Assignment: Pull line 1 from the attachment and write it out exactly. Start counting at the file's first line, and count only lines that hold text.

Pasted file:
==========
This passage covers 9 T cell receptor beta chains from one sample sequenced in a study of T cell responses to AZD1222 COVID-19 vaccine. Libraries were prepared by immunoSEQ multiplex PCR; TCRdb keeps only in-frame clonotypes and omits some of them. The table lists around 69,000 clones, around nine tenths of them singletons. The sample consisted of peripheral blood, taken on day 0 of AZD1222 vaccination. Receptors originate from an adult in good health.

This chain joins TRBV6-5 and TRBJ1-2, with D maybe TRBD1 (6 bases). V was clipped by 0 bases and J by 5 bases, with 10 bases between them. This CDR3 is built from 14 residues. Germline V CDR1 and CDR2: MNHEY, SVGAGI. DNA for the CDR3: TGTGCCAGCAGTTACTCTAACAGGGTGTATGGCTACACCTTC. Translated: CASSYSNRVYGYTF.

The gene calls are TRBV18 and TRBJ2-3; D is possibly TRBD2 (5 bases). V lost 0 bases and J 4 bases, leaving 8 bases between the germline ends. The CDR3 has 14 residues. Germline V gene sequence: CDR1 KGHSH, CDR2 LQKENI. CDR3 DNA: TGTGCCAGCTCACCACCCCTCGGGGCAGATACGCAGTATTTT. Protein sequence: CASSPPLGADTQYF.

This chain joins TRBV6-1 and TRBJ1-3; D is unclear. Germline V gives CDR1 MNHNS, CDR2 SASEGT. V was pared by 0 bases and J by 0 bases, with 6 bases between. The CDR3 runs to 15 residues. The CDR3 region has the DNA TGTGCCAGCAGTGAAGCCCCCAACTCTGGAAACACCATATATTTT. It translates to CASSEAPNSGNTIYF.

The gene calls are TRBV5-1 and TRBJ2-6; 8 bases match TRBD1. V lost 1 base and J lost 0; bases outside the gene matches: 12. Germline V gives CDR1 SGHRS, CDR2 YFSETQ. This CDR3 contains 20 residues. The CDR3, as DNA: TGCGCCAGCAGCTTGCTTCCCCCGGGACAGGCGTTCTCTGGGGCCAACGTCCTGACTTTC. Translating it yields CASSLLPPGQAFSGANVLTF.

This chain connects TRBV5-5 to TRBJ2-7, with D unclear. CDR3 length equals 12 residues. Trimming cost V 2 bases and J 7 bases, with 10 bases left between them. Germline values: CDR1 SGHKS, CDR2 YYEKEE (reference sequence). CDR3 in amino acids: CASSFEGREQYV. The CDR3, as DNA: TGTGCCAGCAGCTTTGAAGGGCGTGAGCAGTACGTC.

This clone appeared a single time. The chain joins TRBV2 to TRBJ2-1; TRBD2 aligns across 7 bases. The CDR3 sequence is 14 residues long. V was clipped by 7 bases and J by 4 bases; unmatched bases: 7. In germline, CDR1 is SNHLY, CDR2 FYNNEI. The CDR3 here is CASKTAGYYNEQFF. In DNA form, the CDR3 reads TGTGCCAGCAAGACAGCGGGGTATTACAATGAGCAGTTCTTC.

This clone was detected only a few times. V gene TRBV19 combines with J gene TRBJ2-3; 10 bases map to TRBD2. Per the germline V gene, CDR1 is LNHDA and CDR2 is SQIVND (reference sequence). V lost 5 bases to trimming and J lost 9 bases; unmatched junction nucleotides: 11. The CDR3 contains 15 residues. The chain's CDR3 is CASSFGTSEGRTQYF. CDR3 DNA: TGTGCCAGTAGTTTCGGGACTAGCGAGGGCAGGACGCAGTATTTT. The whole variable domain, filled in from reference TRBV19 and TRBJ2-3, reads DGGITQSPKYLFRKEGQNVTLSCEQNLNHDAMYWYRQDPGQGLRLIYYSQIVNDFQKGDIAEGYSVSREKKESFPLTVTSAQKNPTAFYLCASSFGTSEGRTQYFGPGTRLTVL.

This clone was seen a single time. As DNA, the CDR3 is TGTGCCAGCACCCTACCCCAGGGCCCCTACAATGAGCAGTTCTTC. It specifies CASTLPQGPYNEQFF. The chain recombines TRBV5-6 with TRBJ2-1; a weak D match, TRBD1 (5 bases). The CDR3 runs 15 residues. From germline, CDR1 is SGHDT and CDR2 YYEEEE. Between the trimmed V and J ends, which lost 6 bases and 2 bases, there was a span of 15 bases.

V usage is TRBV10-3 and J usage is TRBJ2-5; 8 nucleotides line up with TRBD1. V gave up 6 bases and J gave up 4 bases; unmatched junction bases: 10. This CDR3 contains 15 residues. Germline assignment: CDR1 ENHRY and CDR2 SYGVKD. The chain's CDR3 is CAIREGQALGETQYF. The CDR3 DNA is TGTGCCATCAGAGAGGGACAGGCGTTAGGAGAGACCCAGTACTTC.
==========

This passage covers 9 T cell receptor beta chains from one sample sequenced in a study of T cell responses to AZD1222 COVID-19 vaccine. Libraries were prepared by immunoSEQ multiplex PCR; TCRdb keeps only in-frame clonotypes and omits some of them. The table lists around 69,000 clones, around nine tenths of them singletons. The sample consisted of peripheral blood, taken on day 0 of AZD1222 vaccination. Receptors originate from an adult in good health.